Road users who are tired of contending with car traffic on their ride could soon get some relief — thanks to an ultra-affordable mobility lane made out of recycled car tires.
The WeClaim lane delineator won first place in the Build a Better Barrier competition, which was hosted by micromobility company Spin in response to the surge in active transportation during the coronavirus pandemic. Milwaukee-based advocate Caressa Givens and designer Arthur Talayko were awarded a $1,000 prize for their submission, and a prototype of their design will be manufactured for a pilot project. Interested cities are encouraged to reach out to Spin if they’d like to see this beaut on their roads:
A close-up on a WeClaim barrier planter, which is made out of a recycled tire compressed into the shape of a lemon and lined with reflective tape. When filled with tall plants and installed in a row on roadways, these planters form an effective, inexpensive, and durable barrier to protect cyclists and other vulnerable road users from car traffic.
The design was applauded for providing effective, highly visible protection to vulnerable road users at a low price point — while also repurposing used car tires, which are commonly founded discarded in underserved communities.
“There are car tires everywhere,” said Veronica Davis of Nspiregreen LLC, one of the contest judges. “It’s an opportunity to reuse things that are currently polluting, in particular Black, Hispanic, and also low-income communities. It’s an opportunity to reuse those things and make them beautiful.”
Spin says the WeClaim design will be made available for free to communities, and will need little more than “a simple template, [a few] used tire[s], a few basic hardware store parts, common tools, and a bit of elbow grease” to install and maintain. That’s a stark contrast from traditional protected bike delineators, which can range drastically in price based on the cost of heavy construction materials like concrete, not to mention the invisible but hefty price tags on engineering, design, professional construction, and even simple traffic control during lengthy install periods. As a result, a according to the Pedestrian and Bicycle Information Center.
The cost of the WeClaim delineator will vary by community as well, but the team’s emphasis on open source design, inexpensive and free materials, a simple installation process, and quick implementation might make it one of the cheapest protected bike lanes available. And it could be more important than ever during the age of a pandemic, when many communities are clamoring for fast answers to the problem of crowded or non-existent bike lanes as erstwhile transit riders continue to shift to sustainable solo modes.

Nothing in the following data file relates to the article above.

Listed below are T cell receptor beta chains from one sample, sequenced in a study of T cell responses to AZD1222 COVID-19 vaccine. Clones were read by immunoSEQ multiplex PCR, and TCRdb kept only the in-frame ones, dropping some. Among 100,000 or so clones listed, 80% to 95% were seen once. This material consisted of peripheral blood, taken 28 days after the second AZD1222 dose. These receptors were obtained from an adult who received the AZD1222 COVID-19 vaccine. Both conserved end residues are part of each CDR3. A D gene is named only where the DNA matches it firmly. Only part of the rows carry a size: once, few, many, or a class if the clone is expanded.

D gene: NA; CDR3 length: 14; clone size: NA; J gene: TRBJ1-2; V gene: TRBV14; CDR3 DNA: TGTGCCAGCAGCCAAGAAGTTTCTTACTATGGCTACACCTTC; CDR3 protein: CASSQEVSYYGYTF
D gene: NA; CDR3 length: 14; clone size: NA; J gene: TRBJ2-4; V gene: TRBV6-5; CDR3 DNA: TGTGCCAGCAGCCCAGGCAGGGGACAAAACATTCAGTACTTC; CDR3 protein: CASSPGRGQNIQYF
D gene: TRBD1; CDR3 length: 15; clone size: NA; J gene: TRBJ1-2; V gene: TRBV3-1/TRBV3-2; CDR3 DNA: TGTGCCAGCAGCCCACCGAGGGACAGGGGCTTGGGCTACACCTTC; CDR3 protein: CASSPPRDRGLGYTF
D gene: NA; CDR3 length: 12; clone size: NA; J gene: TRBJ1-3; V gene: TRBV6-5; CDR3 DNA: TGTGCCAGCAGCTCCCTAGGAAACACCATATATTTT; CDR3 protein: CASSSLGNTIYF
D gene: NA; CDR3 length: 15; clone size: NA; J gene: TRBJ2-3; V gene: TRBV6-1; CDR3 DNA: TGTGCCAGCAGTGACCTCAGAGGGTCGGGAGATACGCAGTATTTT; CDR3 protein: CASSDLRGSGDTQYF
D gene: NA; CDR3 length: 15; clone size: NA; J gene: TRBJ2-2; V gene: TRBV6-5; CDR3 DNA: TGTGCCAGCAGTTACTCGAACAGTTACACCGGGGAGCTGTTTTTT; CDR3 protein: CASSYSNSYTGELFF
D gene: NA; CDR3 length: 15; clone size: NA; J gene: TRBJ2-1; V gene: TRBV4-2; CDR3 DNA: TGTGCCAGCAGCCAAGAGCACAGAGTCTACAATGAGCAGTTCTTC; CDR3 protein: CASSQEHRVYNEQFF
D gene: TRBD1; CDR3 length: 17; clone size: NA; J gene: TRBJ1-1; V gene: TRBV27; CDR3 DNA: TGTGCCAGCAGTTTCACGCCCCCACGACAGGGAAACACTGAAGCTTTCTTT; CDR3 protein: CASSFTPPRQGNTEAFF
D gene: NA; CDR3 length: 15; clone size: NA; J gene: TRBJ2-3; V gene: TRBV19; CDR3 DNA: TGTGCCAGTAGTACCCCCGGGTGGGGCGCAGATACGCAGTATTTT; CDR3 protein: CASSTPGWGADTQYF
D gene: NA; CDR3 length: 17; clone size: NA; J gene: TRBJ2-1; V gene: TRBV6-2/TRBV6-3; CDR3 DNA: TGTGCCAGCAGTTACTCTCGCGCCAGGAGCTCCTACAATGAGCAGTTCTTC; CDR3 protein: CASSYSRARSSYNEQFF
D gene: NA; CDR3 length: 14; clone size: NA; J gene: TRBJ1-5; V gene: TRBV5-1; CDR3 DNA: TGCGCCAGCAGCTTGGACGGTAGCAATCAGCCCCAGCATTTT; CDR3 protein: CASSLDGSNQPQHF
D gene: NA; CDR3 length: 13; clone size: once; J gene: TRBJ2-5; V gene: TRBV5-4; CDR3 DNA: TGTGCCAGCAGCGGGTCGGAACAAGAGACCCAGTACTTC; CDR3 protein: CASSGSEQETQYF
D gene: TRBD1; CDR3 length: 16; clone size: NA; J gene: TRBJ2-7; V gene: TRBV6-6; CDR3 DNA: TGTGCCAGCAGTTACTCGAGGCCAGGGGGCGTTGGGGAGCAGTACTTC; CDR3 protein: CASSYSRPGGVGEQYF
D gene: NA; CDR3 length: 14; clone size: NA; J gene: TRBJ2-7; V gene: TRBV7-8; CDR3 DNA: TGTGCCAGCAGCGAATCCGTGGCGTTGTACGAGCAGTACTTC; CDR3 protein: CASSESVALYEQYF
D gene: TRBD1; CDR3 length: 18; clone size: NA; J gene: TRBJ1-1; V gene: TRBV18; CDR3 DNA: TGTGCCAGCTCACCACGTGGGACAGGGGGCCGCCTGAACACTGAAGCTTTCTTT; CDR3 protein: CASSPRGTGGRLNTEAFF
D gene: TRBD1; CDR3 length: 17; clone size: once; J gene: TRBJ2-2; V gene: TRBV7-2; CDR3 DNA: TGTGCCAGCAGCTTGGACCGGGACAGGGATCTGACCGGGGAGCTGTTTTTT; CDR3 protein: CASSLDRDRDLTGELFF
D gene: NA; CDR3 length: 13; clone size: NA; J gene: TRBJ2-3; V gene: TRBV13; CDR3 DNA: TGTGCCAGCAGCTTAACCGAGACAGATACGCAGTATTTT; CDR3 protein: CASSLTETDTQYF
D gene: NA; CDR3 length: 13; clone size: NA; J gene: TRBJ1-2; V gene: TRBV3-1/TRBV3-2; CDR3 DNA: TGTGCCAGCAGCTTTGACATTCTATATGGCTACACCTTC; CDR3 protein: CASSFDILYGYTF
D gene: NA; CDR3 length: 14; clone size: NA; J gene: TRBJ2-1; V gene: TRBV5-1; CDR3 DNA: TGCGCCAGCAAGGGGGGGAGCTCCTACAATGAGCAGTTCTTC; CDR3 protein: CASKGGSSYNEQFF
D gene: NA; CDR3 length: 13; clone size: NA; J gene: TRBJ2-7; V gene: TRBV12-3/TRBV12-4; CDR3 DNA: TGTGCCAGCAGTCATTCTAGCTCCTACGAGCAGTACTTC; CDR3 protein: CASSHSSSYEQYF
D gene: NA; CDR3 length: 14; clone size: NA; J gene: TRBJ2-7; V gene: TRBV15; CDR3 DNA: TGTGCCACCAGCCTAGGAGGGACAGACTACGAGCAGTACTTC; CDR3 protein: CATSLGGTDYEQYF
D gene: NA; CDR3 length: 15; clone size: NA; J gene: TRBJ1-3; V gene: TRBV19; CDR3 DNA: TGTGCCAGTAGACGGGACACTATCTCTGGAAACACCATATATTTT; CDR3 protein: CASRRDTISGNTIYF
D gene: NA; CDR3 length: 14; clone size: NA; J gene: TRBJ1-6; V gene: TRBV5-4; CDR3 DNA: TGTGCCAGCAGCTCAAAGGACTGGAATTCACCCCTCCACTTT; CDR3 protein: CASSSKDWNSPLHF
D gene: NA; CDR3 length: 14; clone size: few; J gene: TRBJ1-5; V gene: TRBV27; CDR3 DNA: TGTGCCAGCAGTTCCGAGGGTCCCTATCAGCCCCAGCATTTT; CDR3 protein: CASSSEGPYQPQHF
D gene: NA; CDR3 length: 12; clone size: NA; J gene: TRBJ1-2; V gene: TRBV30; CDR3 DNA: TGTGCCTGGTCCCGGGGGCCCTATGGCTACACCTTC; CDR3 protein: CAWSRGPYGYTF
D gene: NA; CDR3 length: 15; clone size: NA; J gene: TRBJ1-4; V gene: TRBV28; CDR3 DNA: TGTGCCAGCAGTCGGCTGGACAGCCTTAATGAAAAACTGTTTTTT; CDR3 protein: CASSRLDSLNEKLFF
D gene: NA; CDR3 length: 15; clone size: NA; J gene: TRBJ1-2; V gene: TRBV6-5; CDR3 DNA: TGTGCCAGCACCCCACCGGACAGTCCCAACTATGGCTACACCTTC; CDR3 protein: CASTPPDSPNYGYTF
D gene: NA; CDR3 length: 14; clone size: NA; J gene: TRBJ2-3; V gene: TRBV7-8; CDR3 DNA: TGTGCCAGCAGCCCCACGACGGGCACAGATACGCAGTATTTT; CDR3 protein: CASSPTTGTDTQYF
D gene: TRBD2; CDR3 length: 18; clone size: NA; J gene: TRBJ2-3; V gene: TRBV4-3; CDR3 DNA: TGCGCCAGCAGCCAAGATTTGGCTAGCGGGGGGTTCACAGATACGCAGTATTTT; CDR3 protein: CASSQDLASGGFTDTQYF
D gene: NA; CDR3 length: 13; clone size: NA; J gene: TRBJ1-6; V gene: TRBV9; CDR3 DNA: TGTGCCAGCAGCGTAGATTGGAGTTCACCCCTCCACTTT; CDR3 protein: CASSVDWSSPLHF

“The COVID-19 pandemic has changed city landscapes overnight, forcing citizens to completely reimagine their commuting habits,” said Carlos Cruz-Casas, assistant director of strategic planning for Miami-Dade County’s Department of Transportation and Public Works and another judge of the contest. “Reduced capacity on public transportation and the need to achieve physical distancing has helped all of us rediscover the benefits of active mobility solutions such as bikes and scooters.”
If the WeClaim lane doesn’t suit a particular community, Spin also emphasized that the runner up designs are also available for potential pilots. Here are just a few.
“The Chain” Bike Lane Delineator, designed by team Culture House lead by Aaron Grenier, features a bike lane shielded from car and bus traffic by a large, waist-high lane delineator that resembles a large bicycle chain. The links in the chain form the barrier while the pins of the chain are anchored into the ground.
The Streetbloc, designed by Dayton Crites, features a protected lane, shielded from car traffic by a waist-high barrier made out of neon pink-and-orange blocks that resemble Legos. A section of the barrier has been removed to allow for a woman on foot to cross; another section of the barrier has been rearranged to allow for the inclusion of a planter within the barrier. The designer “imagined a barrier of interlocking blocks that could easily be broken down and reassembled in different configurations.”
The Chroma Barrier, designed by Marcos Gasc and Billy Clooney, creates a barrier from of discontinuous pieces of colored plastic in a range of interesting, curvilinear shapes. “This design uses colored translucent materials designed to both create a barrier while also filtering the natural light to create a unique visual experience,” Spin noted in its write-up about the design.
The Alpha Barrier, designed by Danielle Berger, shields cyclists from traffic with of discontinuous plastic letters that spell out the words “Point Loma” in capital letters. “The Alpha Barrier is a modular, easy-to-install, customizable design that will increase opportunities for safe biking by creating a physical barrier between vehicles and other road users while enhancing neighborhood identity,” Berger wrote.